Based on the preview I was expecting a very raunchy comedy, a genre which I don’t particularly like. Certainly elements of the perverse are present — and yet this movie has great heart and chemistry, too. The result is an adult comedy which I can recommend despite its occasional forays into cringe-worthiness.
Lawrence Sher’s comedy casts Owen Wilson and Ed Helms as unlikely brothers who learn that their mother has lied to them all their lives about their father, who is presumably still alive. The boys set out to find him once and for all, zigzagging all around the country in an increasingly zany attempt to reconcile themselves to their mother’s wild past. Possible candidates for the paternal role include Terry Bradshaw (portraying himself!), J. K. Simmons, Christopher Walken and Jack McGee.
What works in this scenario is the chemistry between Wilson and Helms, grown brothers who still have a lot of history to work through; between the the brothers and their mother (Glenn Close); and between the brothers and each of their potential fathers. The film is so well written (by Justin Malen) that each new part of the adventure is fresh and funny — and meaningful. As one would expect, the story explores familial issues almost constantly, but does so without becoming schmaltzy. I was slowly won over by the ways in which Wilson and Helms grew closer, then apart, then closer with each new encounter. I also want to give a shout out to Katie Aselton, the only other strong female role in the story; she’s terrific.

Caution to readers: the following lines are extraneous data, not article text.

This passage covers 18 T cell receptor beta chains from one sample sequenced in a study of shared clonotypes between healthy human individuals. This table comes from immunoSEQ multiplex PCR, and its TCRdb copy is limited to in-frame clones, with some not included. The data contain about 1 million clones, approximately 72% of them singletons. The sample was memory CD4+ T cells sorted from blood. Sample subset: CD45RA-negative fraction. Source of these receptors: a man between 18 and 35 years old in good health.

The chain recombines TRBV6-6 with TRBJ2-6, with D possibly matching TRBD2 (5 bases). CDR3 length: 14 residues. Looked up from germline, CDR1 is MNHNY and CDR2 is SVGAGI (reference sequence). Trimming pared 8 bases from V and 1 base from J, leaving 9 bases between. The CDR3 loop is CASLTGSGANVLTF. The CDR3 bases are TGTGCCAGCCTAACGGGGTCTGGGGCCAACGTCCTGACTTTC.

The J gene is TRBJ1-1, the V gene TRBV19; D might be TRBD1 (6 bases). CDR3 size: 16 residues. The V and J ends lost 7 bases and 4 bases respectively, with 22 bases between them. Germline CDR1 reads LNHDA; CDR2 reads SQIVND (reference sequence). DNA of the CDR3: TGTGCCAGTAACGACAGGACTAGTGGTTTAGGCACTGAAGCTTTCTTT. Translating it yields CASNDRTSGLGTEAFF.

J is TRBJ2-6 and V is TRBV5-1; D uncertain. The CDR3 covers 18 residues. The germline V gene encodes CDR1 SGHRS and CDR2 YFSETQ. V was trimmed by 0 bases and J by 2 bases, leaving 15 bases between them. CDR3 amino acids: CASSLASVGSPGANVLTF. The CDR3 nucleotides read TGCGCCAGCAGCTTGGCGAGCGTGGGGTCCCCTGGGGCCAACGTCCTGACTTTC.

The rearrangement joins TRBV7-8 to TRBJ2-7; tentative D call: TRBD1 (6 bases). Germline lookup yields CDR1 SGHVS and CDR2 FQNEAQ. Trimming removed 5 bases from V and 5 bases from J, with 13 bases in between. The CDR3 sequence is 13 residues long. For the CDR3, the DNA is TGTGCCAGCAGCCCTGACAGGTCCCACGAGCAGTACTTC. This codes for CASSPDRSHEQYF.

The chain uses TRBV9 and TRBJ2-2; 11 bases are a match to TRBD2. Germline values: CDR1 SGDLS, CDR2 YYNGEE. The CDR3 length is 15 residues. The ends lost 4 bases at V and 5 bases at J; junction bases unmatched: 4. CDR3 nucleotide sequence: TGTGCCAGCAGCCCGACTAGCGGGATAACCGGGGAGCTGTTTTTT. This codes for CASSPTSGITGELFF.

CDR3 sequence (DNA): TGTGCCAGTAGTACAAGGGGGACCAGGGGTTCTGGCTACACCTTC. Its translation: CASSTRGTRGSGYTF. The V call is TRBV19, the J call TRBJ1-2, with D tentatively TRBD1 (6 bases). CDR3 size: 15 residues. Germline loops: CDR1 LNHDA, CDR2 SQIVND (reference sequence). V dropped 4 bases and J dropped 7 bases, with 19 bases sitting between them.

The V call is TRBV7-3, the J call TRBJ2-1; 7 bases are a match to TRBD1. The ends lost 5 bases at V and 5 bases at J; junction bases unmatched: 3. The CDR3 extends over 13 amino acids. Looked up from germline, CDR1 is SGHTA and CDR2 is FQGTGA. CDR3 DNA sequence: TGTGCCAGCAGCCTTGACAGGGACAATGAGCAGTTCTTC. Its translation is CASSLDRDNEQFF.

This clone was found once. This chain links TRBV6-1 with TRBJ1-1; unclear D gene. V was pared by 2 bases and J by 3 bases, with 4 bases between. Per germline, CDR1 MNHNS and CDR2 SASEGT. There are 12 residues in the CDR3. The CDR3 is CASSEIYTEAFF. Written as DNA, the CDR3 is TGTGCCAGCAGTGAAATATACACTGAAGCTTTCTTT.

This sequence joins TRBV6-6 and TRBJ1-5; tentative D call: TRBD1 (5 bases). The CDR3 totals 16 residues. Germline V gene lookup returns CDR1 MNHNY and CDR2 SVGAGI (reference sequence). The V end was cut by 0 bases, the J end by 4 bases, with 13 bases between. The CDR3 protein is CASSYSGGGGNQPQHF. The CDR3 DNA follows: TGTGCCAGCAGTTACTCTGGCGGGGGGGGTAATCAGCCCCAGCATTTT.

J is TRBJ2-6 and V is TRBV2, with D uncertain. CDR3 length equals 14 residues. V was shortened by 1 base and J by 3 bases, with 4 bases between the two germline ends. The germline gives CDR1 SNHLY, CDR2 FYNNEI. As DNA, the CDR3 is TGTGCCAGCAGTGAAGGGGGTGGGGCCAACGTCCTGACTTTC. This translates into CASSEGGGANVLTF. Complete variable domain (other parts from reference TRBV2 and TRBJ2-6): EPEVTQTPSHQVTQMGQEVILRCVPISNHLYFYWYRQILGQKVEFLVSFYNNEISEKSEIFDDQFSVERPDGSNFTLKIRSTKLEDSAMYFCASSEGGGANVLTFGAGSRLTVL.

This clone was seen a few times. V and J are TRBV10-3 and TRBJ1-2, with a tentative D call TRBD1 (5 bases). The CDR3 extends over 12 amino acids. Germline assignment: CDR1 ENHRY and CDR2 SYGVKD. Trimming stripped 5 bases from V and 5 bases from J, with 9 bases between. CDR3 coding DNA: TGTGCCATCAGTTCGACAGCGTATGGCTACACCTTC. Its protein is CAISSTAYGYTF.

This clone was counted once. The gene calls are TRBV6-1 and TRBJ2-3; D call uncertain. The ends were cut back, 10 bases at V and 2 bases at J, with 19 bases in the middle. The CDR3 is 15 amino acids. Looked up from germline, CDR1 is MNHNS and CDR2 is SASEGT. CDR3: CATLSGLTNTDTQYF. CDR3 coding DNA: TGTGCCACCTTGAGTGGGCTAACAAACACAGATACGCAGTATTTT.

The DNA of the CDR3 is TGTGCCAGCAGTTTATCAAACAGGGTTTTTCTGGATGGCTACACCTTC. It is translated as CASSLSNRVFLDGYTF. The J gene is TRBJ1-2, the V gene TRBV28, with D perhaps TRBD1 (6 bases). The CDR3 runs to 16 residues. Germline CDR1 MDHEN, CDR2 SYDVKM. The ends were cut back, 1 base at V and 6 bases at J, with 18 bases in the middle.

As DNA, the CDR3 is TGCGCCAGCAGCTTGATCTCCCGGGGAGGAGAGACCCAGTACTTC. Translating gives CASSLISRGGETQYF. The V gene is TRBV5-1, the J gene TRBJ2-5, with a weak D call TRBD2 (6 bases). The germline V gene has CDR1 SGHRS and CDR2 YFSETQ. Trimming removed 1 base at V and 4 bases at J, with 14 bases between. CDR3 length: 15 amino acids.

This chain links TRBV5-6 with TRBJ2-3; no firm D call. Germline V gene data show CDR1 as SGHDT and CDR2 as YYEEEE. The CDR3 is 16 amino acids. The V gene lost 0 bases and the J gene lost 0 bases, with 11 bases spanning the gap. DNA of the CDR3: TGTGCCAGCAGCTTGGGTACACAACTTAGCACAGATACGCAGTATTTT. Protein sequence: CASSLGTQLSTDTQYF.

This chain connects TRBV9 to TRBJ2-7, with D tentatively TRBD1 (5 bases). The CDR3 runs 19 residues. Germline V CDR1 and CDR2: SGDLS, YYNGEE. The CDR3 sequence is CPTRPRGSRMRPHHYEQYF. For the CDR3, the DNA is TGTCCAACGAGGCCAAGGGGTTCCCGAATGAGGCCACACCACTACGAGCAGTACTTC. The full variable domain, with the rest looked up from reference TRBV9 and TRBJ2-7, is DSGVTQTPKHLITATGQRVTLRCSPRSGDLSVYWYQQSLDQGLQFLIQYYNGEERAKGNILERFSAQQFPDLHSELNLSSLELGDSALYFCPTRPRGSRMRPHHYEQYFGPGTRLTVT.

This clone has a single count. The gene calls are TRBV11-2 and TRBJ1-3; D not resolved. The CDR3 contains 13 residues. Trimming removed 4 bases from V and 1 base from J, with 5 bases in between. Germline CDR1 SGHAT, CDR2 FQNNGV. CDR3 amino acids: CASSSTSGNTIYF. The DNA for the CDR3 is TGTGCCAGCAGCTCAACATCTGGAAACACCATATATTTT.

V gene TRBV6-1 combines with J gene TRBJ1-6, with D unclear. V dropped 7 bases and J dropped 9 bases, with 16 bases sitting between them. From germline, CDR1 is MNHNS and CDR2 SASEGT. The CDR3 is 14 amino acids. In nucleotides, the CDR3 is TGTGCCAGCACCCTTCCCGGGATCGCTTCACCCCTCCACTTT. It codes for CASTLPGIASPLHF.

There is still too much crudity for my taste, but I was very happy to see that the humor supports the story, as opposed to the way so many modern filmmakers spotlight shock humor for its own sake. This is a fun comedy with some real meat to it. It takes a while to reel in the audience, but eventually I was hooked, and impressed. ☆ ☆ ☆. 9 January 2018.